Automobile Firms Rush to Grab Their Piece of the Energy Storage Market

A German “gigafactory” is about to be developed by Daimler to supply batteries for EVs and residential energy systems.
Published: Mon 07 Mar 2016

It was a matter of time before Tesla Motor’s battery caused a few competitors in the stationary energy storage and electric vehicle market to sweat. We wrote recently how Tesla’s Model S has disrupted the EV market by outselling luxury vehicles. 

Tesla has also snapped up the opportunities that residential energy storage is offering. The company partnered with solar installer company SolarCity to roll out a rooftop solar-battery combination. SolarCity offers a battery backup service that includes all permitting and installation. [Home Energy Storage Is Here] The system uses Tesla's Powerwall, available in 10kWh and 7kWh capacities, and uses a time of use energy-shifting algorithm. Tesla has been flooded with orders for their cost effective Powerwall battery - a clear indication that the need for energy storage solutions like this one is growing fast. [E.ON Jumps On The Energy Storage Bandwagon.]

It is clear that Tesla is giving the energy storage market a serious kickstart and a number of companies are keen to get their piece of a lucrative and exciting market. One such company is German automobile producer BMW and heating systems manufacturer Viessmann Group. They have partnered under the name Digital Energy Solutions to offer energy storage and management solutions. 

The latest entrant is German car manufacturer, Daimler. The company has announced that it is developing its own battery technology and plans to compete against the Tesla Powerwall with Benz-branded battery backup power systems for the residential and business sector.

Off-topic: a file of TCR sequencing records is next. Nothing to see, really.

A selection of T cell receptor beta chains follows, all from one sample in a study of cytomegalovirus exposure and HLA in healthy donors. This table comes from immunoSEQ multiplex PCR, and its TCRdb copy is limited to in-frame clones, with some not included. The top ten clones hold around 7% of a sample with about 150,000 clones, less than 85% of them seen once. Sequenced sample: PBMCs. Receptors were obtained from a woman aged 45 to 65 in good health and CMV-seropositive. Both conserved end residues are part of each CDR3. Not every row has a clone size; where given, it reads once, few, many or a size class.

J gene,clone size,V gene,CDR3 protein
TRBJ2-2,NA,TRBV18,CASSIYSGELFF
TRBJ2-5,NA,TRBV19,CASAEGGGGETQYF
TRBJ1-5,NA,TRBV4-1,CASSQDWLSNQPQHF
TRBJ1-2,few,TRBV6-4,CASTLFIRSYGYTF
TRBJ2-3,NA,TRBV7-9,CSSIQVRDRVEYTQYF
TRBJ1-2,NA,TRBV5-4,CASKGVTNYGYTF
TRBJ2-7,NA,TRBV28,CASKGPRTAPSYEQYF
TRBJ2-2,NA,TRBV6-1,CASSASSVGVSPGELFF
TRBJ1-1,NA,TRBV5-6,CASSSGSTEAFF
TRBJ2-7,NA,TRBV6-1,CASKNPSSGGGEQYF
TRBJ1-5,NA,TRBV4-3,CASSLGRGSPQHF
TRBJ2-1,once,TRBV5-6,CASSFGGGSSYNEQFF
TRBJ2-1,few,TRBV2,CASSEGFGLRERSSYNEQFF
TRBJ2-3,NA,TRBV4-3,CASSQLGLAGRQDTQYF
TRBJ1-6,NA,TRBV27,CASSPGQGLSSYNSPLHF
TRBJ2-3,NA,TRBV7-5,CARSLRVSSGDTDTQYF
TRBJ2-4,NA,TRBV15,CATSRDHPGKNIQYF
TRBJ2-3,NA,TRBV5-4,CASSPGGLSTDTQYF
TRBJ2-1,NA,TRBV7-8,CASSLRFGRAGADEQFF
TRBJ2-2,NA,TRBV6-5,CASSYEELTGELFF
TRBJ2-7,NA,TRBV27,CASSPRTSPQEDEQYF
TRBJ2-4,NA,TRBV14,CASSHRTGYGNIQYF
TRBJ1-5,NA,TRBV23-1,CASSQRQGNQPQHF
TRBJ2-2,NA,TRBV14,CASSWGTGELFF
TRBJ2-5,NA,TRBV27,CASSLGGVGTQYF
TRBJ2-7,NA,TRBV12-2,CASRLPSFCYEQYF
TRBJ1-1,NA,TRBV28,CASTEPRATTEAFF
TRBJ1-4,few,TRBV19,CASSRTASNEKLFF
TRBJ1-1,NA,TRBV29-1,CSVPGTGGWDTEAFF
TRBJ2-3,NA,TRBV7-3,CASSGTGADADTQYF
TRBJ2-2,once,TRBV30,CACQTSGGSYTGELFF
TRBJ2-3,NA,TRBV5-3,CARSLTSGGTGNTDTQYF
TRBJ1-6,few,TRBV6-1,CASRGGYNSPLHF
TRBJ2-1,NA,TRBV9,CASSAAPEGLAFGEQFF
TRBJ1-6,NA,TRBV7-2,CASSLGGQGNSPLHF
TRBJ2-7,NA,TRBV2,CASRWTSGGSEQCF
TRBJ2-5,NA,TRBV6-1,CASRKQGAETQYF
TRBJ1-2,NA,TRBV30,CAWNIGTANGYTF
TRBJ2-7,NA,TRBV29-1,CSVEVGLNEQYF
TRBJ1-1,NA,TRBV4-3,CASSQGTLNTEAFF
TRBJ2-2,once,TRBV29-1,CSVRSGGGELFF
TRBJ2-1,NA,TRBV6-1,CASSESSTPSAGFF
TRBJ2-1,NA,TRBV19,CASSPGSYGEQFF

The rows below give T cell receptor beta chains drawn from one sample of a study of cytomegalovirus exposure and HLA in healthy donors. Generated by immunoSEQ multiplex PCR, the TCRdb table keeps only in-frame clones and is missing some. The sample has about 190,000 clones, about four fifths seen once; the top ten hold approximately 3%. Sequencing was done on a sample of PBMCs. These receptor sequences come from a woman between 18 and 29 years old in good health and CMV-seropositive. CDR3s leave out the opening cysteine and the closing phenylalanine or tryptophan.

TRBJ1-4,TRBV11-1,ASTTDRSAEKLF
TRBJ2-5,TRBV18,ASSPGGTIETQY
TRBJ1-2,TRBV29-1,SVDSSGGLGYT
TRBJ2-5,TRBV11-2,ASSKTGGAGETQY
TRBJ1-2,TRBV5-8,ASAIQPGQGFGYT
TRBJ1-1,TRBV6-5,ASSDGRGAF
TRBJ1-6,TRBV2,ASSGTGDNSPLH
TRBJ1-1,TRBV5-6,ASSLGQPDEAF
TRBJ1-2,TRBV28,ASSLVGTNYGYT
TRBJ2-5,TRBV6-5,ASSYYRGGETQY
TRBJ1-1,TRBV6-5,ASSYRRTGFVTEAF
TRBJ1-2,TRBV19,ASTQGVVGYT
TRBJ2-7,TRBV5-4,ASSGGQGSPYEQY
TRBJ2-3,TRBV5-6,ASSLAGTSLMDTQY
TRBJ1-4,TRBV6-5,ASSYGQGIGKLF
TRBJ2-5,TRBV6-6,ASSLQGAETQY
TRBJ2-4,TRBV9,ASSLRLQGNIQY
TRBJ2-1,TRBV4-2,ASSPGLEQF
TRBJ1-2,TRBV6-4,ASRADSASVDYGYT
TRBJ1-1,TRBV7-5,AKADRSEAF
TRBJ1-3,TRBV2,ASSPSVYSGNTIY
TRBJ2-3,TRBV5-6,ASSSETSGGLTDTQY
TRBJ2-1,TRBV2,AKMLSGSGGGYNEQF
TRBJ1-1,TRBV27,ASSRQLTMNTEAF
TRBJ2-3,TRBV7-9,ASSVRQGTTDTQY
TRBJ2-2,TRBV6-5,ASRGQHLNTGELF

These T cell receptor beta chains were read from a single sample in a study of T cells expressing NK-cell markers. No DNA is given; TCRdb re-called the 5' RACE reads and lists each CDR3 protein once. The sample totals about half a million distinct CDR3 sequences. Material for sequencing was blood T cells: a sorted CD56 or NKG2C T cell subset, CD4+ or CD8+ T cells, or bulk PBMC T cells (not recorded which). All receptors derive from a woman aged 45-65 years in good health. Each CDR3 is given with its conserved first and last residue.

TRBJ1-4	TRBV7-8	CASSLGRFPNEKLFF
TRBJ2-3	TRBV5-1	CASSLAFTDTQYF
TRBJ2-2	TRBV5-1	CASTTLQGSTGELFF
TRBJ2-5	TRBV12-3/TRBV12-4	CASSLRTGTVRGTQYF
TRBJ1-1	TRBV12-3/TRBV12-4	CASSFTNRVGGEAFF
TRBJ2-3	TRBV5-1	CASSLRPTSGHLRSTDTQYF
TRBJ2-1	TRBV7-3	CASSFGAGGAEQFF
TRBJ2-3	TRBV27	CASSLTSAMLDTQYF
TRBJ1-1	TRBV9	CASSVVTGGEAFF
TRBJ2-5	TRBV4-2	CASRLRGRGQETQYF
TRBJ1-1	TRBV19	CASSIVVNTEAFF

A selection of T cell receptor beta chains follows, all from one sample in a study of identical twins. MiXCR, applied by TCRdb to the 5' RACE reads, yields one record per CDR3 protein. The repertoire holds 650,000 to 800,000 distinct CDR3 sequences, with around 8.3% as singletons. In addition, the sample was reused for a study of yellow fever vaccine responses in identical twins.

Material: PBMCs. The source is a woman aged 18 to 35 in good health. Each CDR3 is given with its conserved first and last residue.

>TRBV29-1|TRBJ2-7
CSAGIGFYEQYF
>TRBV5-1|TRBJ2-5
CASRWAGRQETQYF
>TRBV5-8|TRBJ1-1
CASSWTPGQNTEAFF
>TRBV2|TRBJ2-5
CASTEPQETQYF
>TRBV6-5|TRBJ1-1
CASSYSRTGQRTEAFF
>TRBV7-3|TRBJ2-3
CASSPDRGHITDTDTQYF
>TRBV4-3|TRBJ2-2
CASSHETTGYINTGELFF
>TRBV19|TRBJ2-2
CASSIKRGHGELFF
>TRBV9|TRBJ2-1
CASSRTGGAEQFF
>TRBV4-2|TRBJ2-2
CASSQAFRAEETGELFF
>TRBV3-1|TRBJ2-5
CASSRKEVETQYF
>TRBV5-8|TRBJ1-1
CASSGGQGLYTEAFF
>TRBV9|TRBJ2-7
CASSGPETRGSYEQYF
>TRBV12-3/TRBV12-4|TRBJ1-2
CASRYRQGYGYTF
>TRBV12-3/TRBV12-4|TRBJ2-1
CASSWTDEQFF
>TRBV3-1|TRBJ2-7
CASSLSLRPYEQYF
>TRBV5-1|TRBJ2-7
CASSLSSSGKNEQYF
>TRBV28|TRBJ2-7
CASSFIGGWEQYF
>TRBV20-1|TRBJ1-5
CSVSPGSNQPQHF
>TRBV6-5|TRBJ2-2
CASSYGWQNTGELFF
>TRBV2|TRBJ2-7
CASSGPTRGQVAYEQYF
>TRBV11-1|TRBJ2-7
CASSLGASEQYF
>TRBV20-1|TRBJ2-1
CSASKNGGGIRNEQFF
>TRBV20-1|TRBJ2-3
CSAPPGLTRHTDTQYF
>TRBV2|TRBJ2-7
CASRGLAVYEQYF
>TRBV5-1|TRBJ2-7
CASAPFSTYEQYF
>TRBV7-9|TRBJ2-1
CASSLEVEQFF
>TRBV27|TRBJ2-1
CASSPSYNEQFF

Deutsche ACCUmotive storage plans

Deutsche ACCUmotive, Daimler’s  subsidiary will begin construction of a new €500 million (US$544 million) lithium-ion battery manufacturing facility in the third quarter of 2016. Batteries for electric and hybrid Mercedes-Benz and Smart cars, along with stationary storage products for commercial and residential customers will be produced in this factory. The Mercedes-Benz residential storage systems can be ordered already. Residential battery units include 2.5kWh and 5.9kWh models. These can be combined into a larger 20kWh storage system. Deutsche ACCUmotive entered the stationary storage market last year, having announced the strategic move towards the end of 2014.

The new Deutsche ACCUmotive factory will be located adjacent to a €100 million (US$109 million) lithium ion facility, the construction of which announced in 2014. The new facility will increase the battery factory floor space from 20,000m2 to 60,000m2. The factory is to be located in Germany’s Saxony.

Groundbreaking on the new manufacturing facility is expected to take place in the northern hemisphere autumn, with full production scheduled for summer 2017. The company claims to be developing 29 MWh of industrial battery storage installations.

Energy storage grows competitive

There is no doubt that the energy storage industry is experiencing massive growth across the globe. As countries adopt policies to integrate renewable energy, energy storage becomes a priority. Utilities and consumers are investing in solar photovoltaic systems and storage solutions to lower their bills, improve reliability of supply and reduce their carbon footprints.

As competitors rush to get a piece of the market, battery storage will only become more cost effective, much like solar panels.

As the number of competitors grow in this space there will be a need for innovation to improve quality and cost effectiveness. So far, Tesla seems to be getting it with its fair pricing and forward thinking that resulted in the SuperCharger network for instance.

We asked last year whether car manufacturers can tip home energy storage and we think that Tesla is already on the right track. [Will Auto Manufacturers Tip Home Energy Storage?]